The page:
Building more inclusive educational environments in physics: understanding and addressing social-psychological factors to support learning with Noah Finkelstein *98.
While physics education research efforts have made great strides in developing programs and activities that enhance students’ mastery of physics concepts and practices, we are now beginning to attend more systematically to the study and development of identities and inclusion in physics. In studies designed to document and address the dramatic differences in participation and performance of women in college physics, we document a variety of gender gaps: participation, performance and expectations of learning. In studies of participation, we find sense belonging to play an essential role for women in our early undergraduate courses; in performance measures, we find social-psychological factors to differentially impact outcomes for men and women. We present studies of interventions that address both participation and performance, and recommendations for more inclusive educational practices. Time permitting, we will examine models for systemic change to create more inclusive environments.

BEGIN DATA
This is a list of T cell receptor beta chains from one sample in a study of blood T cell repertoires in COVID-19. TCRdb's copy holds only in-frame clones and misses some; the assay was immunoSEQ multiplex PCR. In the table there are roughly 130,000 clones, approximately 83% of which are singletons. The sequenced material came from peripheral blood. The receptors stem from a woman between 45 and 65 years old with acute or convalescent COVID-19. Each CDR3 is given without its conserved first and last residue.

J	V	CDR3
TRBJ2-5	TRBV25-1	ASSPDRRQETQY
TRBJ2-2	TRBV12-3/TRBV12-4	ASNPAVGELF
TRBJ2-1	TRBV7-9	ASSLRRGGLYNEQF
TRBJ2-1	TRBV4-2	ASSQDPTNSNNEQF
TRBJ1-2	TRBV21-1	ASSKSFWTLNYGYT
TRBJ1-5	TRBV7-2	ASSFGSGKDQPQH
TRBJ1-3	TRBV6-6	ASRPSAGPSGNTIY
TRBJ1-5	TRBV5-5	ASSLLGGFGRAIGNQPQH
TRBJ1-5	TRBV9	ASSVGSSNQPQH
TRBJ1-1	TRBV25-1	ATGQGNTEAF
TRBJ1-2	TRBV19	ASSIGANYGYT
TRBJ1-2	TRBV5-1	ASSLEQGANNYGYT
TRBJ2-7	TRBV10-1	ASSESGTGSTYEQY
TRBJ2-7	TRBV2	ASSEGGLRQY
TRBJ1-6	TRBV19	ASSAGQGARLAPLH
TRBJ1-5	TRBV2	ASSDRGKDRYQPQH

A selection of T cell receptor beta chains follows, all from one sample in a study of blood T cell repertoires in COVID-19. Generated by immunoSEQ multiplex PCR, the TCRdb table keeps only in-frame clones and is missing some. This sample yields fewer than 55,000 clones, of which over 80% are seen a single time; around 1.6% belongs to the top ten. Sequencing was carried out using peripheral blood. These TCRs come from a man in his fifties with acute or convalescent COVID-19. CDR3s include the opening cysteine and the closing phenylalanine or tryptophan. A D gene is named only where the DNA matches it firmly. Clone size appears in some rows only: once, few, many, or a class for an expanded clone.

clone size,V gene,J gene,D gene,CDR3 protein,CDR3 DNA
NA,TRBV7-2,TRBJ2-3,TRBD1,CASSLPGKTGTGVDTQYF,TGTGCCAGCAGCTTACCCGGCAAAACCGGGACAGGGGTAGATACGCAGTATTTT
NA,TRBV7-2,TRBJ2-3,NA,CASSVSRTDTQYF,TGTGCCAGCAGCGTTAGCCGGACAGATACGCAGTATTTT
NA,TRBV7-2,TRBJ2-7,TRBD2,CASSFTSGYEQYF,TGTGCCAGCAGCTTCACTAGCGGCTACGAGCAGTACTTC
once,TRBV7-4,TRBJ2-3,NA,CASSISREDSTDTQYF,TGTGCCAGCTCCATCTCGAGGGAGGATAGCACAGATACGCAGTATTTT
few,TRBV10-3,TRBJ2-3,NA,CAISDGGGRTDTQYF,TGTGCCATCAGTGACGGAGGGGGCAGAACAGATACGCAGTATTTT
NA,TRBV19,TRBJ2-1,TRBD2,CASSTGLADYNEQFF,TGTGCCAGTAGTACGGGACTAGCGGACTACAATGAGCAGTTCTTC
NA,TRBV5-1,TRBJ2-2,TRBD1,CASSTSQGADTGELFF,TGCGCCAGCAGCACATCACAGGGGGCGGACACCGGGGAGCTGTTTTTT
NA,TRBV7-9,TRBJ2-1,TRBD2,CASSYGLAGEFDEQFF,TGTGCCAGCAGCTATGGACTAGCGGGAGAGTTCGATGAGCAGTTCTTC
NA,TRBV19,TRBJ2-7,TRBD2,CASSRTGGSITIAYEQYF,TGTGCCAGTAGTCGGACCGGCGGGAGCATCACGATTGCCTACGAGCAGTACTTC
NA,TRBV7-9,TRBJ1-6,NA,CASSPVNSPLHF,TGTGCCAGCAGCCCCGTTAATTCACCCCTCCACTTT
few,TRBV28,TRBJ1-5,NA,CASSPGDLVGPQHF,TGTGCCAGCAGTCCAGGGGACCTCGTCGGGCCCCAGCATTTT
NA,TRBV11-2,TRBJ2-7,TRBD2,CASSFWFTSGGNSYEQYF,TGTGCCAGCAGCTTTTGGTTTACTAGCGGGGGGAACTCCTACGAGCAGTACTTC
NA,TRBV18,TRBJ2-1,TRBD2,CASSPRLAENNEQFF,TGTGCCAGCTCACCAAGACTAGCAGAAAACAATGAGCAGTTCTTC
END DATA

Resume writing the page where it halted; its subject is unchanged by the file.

This material is based upon work supported by the National Science Foundation Grants #0910373,1251590, 1524832,1548924, 1725959 and the Association of American Universities. Any opinions, findings, and conclusions or recommendations expressed in this material are those of the authors and do not necessarily reflect the views of the NSF or AAU.
Noah Finkelstein *98 is a Professor of Physics at the University of Colorado Boulder and conducts research is in physics education, specifically studying the conditions that support students’ interests and abilities in physics – developing models of context. In parallel, he conducts research on how educational transformations get taken up, spread, and sustained. He is a PI in the Physics Education Research (PER) group and a co-director of CU’s Center for STEM Learning. He co-directs the national Network of STEM Education Centers, is building the STEM DBER-Alliance, and coalitions advancing undergraduate education transformation. He is involved in education policy serving on many national boards, is a Trustee of the Higher Learning Commission, is a Fellow of the American Physical Society, and a Presidential Teaching Scholar and the inaugural Timmerhaus Teaching Ambassador for the University of Colorado system.
*Lunch will be served. Kindly RSVP here.